Rising demand for white vinegar recently prompted French condiment and seasoning company Charbonneaux-Brabant to install a Sidel PET line in their new Vauvert production plant. There the company bottles white vinegar in 1 and 1.5-l formats in a flexible operation that continuously changes to satisfy supply chain and distribution demands.
In fact, growing use of white vinegar as a natural and effective cleaning product spurred the expansion. As with other natural cleaning products such as baking soda and rubbing alcohol, white vinegar is also an affordable choice. Charbonneaux-Brabant three existing plants couldn’t keep pace with demand for product sold under the Charbonneaux-Brabant name as well as supermarket and private labels.
“All of those sites were nearly saturated and incapable of coping with the growing demand for white vinegar without a potential risk of production shortages,” says industrial director Loïc Dionis.
The main challenge in outfitting the new facility was maintaining the stringent packaging conditions required for edible product while leveraging PET packaging processes similar to those for edible oils, sauces, and dressings — all while ensuring the equipment could withstand the high acidity of white vinegar sold as a homecare product.
“Charbonneaux-Brabant wanted to employ inline PET bottle blowing and turnkey solutions for a fully automatic high-speed line for the production of vinegar,” says Sidel key account manager Loïc Leon.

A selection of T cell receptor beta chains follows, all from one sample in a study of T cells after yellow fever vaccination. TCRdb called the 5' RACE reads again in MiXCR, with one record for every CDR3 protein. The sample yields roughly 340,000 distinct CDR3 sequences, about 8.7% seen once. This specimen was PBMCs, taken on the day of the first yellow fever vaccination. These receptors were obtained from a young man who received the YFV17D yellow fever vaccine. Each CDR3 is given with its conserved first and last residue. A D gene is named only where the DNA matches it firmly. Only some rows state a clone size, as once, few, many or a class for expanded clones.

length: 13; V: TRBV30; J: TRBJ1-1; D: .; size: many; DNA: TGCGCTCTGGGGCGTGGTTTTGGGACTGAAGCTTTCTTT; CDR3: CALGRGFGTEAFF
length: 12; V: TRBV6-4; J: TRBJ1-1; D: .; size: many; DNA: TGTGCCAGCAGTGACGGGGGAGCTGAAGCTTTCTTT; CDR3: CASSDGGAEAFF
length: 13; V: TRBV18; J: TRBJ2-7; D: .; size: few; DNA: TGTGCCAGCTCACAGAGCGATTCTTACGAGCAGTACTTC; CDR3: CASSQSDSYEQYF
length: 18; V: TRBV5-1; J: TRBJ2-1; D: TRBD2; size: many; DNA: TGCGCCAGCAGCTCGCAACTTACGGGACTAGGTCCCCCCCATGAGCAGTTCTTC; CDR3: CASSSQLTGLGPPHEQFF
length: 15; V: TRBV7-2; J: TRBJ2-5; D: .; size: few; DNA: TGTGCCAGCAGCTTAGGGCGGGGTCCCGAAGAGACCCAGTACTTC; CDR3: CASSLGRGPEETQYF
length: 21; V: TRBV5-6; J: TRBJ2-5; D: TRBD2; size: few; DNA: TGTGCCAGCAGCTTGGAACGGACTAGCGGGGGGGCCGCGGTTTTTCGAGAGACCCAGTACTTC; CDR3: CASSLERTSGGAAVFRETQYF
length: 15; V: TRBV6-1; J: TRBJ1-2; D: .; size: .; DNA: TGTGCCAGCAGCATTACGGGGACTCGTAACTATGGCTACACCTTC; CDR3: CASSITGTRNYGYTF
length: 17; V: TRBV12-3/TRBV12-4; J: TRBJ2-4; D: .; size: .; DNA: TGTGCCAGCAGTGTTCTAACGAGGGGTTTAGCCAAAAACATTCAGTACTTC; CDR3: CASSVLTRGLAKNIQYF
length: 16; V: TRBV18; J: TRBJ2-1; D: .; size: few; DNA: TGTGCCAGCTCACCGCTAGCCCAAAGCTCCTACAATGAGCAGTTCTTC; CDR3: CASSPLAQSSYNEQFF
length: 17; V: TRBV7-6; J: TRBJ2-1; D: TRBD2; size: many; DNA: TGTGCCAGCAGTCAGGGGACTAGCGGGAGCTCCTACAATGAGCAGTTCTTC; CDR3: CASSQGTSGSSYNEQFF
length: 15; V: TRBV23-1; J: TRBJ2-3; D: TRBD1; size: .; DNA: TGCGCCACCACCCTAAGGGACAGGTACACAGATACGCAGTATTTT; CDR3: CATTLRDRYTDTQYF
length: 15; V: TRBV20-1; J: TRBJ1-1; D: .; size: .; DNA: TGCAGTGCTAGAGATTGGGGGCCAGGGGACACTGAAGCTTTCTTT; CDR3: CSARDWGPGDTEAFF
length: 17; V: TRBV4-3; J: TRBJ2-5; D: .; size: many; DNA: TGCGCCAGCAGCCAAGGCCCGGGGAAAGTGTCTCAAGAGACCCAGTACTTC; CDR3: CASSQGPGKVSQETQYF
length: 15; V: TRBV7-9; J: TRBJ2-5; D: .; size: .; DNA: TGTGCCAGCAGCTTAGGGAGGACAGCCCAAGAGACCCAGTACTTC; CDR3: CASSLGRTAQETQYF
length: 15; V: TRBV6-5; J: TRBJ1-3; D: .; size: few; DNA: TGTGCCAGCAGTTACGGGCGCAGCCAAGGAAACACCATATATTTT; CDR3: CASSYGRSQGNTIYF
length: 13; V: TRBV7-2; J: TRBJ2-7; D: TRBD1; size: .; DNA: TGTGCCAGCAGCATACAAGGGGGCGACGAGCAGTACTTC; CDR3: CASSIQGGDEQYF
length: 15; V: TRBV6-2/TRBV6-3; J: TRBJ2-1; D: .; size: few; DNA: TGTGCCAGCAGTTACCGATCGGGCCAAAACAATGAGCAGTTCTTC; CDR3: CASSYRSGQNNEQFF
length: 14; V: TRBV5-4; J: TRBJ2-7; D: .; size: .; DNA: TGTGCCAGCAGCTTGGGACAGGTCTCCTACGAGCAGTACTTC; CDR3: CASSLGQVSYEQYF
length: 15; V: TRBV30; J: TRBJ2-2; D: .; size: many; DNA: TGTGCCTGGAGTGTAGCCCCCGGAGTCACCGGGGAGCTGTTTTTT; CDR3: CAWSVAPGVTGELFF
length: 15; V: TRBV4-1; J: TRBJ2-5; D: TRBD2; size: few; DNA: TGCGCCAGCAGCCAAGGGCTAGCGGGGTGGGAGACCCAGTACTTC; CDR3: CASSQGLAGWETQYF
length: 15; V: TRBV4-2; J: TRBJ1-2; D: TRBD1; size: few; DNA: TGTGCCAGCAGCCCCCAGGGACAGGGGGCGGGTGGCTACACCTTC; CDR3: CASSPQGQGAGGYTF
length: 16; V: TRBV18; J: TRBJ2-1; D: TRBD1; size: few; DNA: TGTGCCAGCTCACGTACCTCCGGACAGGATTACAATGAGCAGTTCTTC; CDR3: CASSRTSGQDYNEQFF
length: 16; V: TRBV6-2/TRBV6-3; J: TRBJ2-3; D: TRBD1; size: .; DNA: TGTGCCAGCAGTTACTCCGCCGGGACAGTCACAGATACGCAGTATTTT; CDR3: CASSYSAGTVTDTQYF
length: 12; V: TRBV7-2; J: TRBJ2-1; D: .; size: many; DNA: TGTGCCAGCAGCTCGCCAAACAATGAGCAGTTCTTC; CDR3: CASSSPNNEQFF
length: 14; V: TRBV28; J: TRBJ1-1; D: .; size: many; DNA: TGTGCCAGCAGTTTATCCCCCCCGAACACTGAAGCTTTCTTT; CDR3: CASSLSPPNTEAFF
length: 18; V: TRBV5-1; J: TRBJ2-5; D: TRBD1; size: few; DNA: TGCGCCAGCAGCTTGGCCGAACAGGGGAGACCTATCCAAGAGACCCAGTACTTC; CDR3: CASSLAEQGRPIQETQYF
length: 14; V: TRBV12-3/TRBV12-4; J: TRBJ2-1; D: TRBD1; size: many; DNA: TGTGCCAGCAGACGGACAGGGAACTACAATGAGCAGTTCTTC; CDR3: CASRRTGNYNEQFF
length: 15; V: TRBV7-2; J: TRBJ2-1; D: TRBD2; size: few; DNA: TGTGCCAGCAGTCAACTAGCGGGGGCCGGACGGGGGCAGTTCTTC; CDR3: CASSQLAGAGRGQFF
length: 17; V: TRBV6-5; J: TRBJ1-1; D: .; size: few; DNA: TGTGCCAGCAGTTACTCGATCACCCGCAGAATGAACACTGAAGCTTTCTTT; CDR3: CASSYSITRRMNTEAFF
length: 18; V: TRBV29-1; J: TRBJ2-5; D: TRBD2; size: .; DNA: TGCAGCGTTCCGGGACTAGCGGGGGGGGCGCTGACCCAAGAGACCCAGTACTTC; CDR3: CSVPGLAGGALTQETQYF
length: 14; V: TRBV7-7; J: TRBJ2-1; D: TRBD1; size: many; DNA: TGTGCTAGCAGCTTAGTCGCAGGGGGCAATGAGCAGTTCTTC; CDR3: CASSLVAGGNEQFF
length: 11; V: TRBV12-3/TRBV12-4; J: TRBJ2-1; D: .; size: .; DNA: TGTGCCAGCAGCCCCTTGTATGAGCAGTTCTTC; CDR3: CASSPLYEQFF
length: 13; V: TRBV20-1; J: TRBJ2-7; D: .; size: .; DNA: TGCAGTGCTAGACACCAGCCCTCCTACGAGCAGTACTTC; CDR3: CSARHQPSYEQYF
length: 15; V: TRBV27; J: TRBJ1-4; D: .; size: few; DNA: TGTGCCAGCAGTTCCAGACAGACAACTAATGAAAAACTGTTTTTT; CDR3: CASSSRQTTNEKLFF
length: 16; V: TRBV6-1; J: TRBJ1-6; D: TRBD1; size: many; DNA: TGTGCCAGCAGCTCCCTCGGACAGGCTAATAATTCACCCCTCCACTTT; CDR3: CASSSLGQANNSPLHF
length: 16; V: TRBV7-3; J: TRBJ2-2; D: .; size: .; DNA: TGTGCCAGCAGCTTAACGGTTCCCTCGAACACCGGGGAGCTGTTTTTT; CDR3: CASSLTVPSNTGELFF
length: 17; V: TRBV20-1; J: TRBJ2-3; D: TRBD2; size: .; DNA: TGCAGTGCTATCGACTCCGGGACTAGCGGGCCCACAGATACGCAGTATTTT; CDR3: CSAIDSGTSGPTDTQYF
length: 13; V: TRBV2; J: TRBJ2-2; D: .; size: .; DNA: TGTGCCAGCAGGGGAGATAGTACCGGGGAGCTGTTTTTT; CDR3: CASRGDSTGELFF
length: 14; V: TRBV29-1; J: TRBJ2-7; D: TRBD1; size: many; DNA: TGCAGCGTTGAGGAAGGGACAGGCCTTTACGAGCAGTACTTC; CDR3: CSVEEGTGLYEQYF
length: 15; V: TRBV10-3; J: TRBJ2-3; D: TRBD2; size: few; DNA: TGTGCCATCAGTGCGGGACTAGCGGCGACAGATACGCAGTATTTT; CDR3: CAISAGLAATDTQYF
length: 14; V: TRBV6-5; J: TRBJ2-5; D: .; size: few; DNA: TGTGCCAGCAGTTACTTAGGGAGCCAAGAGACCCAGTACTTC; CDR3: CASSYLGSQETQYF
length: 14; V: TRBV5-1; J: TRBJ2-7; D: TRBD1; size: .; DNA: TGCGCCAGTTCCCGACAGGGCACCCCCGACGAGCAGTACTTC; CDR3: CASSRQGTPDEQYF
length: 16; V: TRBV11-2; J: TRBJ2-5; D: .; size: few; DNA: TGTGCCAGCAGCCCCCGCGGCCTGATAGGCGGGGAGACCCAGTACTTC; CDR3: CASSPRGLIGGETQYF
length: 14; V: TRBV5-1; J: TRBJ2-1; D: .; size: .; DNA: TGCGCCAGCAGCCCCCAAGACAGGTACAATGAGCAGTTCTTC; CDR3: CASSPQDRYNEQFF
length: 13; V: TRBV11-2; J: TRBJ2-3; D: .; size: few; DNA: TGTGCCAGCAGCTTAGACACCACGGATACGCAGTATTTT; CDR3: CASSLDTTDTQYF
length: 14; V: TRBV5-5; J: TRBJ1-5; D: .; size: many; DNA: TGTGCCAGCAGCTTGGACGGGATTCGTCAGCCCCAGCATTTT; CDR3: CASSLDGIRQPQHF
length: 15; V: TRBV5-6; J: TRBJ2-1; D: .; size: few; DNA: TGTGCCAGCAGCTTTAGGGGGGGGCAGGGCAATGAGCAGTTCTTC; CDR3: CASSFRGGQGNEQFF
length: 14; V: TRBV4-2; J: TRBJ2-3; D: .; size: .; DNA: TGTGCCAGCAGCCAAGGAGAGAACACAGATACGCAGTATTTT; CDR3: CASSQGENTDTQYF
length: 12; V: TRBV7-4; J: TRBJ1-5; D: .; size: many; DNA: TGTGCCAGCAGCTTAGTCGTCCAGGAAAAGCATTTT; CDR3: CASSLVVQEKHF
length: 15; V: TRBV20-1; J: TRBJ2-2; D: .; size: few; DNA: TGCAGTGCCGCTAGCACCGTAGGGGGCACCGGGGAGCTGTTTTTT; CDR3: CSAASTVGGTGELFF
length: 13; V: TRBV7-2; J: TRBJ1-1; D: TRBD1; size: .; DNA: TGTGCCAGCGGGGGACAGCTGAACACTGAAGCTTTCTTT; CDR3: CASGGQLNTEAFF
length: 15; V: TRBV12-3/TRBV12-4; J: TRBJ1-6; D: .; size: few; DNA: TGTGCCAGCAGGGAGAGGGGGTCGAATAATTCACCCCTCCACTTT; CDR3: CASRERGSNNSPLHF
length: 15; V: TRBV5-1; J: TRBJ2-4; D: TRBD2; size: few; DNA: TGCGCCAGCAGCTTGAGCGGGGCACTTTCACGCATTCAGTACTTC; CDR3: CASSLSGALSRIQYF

Besides the variations in bottle sizes and labels, the product is grouped into packs of six, nine, or 12 — either in complete wrap-around blanks or in shrink-wrapped film. Product also ships in 10 different palletizing configurations with four pallet patterns.
The system Sidel supplied includes a complete PET line capable of running at 23,000 bottles per hour with 90% efficiency. A Sidel Matrix Combi blow molding + filling + capping machine has a compact footprint. A cold-glue labeler quickly processes labeling. Twin overwrapping machines include a continuous packer (for wrapping of blanks at 37.5 cases per min.) and a shrink wrapper to bundle bottles in packs. A layer-by-layer palletizer at the end of the line employs an infeed system with electronic spacing to prevent damage.
But at the heart of the installation are conveyors. A system of conveyor sections (including inclines) feeds the plastic tubes called parisons up into the blow-molding machine for bottle forming. A superhighway takes formed, filled, and capped bottles off the Matrix Combi and sends them down a narrowing funnel for accumulation before an inline labeling station.
Another conveying section at a wrap-around station transports groups of bottles into a stream of cardboard as it’s folded into boxes around the bottles.
A trio of conveyors at the end of the line allow the assembly of finished boxes of product with wooden skids (from another steel-roller conveyor) with cardboard sheets (supplied from above by a gantried pneumatic-gripper frame) and onward. Twin conveyors feed these completed skids into the wrappers.
All images courtesy Sidel. For more information, visit this page on sidel.com.